How To Get Your Customers To Buy Using Buyer Psychology In Email Marketing
Do you want to make more sales from your emails? We know how. And that's by using buyer psychology in email marketing to your customers to buy from you again and again.
Ready to find out our best-kept secrets?
(They're not really secrets by the way – we're more than happy to share so you can take your business to the next level!)
SOME EPISODE HIGHLIGHTS: (0:15) Join our FREE Facebook Group. (4:41) What actually is buyer psychology? (9:17) People's beliefs impact the way they buy. (13:55) Other factors that impact the buyer's psychology. (21:45) Use stories in your email marketing. (26:49) Talk to your audience as if they were already customers. (29:32) Train your subscribers to click. (32:21) Share social proof (and sell hope). (36:07) Use urgency in your emails. (39:17) Subject line of the week.
What actually is buyer psychology?
Psychology is a huge part of what we do – it’s at the core of our work and frameworks. The idea here is to get people to buy based on what they think and feel about something. Because thoughts and feelings affect how people buy things.
What we experience over the course of our lives leads us to who we are today, which is why two people may feel differently about the same set of circumstances. That's what makes us the humans we are. And this concept also rolls over into the process of buying. You might have two people who are demographically identical but who are psychologically very different and think differently about a lot of things. Just like us two, for example, which is why we tend to buy things for very different reasons!
People's beliefs impact the way they buy
One of the things that impact how people buy is what previous experience they have with what you sell. If they’ve been ripped off by someone else in your niche, or if they’ve failed before, that's going to influence what (and if) they buy. So in our case for example, we know we have to do things to make sure we show that our approach is very different – it’s no bullshit and straight to the point. It’s open and honest.
When people have beliefs or previous experience with someone in the same industry, they might approach your product or service with misconceptions. For example, a lot of people who already do email marketing don't think they need to hear anything new from us, so they'll immediately put their walls up. But our approach is completely different!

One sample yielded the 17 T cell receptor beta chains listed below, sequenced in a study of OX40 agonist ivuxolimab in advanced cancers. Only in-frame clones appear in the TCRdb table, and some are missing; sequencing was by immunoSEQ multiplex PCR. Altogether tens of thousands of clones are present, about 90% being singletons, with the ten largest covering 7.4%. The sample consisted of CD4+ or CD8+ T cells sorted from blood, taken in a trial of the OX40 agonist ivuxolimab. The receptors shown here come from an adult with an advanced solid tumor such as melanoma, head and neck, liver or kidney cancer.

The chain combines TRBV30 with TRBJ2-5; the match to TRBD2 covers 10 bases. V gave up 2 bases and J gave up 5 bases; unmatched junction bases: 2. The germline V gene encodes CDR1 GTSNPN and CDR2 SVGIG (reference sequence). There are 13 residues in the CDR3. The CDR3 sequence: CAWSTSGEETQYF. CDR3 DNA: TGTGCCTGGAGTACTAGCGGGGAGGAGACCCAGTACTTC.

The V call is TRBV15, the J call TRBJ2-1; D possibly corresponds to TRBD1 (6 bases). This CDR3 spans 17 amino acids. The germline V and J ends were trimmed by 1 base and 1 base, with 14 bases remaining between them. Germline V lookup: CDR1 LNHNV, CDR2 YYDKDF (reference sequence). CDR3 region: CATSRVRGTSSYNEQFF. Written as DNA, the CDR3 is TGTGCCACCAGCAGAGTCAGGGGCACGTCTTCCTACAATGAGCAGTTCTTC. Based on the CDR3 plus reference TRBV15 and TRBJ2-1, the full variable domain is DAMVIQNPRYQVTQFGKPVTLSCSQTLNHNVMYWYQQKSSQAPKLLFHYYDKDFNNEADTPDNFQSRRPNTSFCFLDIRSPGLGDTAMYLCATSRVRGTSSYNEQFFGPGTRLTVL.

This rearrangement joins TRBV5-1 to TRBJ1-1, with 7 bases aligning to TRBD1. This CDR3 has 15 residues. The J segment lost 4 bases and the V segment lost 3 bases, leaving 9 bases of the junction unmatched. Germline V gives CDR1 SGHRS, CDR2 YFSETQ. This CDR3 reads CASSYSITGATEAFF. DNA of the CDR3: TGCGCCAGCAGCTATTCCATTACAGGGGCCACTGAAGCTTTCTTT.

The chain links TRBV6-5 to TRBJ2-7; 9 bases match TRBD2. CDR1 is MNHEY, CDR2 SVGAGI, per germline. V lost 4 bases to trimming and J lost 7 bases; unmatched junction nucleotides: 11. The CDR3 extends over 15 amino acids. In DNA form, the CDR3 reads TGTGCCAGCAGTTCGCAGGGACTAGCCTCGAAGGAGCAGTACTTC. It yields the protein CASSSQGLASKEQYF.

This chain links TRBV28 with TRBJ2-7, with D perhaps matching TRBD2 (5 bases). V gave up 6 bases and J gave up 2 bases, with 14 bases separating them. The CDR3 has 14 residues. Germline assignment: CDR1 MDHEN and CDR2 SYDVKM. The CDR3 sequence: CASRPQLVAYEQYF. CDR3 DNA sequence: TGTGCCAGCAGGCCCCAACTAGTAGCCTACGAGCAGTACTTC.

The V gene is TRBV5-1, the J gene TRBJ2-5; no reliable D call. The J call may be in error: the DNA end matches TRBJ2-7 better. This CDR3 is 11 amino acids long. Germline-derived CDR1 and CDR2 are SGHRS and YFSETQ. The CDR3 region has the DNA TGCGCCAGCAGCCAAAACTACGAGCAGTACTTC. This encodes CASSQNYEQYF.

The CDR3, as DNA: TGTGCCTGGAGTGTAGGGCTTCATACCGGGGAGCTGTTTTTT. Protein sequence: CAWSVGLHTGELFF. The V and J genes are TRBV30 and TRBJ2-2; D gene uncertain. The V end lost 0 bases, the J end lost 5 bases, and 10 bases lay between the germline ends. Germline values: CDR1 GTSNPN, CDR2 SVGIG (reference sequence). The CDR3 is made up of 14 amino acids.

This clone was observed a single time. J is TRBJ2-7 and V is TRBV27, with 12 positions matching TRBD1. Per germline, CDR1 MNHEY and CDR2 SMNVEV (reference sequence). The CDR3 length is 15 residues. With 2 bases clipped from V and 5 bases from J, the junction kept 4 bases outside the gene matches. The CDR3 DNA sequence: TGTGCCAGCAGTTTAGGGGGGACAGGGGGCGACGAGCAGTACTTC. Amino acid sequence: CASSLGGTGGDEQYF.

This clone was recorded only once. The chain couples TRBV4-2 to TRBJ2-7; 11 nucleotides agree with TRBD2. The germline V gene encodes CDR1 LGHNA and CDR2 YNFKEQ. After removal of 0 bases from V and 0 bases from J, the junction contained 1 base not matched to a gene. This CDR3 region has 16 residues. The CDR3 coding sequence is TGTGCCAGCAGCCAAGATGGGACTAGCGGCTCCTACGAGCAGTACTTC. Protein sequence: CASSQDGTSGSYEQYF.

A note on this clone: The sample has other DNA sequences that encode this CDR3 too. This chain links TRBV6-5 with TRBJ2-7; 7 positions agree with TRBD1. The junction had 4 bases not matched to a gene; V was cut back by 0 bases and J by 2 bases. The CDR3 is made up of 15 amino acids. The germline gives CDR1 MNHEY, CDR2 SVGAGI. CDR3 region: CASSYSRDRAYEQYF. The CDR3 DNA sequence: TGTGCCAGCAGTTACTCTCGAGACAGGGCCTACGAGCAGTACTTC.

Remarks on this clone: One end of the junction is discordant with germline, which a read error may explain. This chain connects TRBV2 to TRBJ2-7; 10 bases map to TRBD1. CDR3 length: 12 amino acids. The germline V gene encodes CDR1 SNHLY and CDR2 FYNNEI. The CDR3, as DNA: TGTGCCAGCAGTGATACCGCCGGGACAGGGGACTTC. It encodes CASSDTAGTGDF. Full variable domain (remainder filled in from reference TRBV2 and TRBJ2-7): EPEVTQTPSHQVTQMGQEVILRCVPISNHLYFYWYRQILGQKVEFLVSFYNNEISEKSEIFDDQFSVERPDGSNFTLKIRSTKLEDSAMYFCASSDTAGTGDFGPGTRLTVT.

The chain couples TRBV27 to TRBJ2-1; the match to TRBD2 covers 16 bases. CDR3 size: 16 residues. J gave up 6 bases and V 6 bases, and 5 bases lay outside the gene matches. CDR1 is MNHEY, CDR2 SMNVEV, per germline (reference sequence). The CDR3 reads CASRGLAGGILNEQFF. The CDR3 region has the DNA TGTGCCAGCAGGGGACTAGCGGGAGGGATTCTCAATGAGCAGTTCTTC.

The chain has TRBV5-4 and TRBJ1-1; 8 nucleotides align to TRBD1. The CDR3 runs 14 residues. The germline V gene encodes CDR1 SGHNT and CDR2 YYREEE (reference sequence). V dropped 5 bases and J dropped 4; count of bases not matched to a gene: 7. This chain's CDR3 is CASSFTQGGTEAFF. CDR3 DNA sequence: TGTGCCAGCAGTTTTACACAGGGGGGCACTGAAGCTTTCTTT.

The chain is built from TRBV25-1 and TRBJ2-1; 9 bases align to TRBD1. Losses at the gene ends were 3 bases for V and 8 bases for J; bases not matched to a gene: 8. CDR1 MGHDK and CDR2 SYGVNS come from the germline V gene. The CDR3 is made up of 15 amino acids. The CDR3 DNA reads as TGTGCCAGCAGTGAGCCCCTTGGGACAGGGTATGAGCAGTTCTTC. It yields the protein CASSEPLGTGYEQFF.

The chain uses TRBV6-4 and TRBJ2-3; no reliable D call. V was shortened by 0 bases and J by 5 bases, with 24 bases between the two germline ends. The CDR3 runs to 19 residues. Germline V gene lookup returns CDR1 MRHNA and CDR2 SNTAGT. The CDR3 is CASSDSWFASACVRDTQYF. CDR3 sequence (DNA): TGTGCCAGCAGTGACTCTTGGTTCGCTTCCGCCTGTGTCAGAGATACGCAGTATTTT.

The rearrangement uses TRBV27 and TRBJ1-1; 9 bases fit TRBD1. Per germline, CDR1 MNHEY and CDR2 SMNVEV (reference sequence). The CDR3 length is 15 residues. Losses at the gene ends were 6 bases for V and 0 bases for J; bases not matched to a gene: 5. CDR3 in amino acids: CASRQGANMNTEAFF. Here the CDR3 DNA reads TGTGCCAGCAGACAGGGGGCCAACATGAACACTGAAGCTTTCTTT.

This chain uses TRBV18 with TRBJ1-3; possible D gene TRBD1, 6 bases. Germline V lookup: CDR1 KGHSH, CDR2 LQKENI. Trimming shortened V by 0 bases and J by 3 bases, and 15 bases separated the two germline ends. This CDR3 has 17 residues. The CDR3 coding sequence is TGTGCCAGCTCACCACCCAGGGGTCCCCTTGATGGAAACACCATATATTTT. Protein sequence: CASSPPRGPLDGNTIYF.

The point is that someone's beliefs about what you sell and what you do affect their ability to buy. Do they believe you're trustworthy or that your process will work? Do they think you have their best interests at heart?
What beliefs do people hold about themselves?
On top of that, you also need to take into account the beliefs that people have about themselves. They might believe your programme works, but will it work for them? They might question this because maybe they tried something similar in the past and failed. The beliefs they have about themselves can contribute to buying or can stop them from buying.
The psychology around how people buy isn’t all positive or all negative. But it’s something you can definitely tap into to fuel people’s decisions. Because not only do people have beliefs about you and what you sell but also self-imposed beliefs about themselves. So if someone thinks they can only succeed through accountability, for example, your job is to tell them your programme has an element of accountability.
Don’t try and fight people’s beliefs – instead, try to build on them. Sure, sometimes you'll have to change someone’s belief (and there are ways of doing that). But the best and most persuasive way of doing anything is to build on the beliefs that are positively going to help you to move people forward.
Other factors that impact buyer's psychology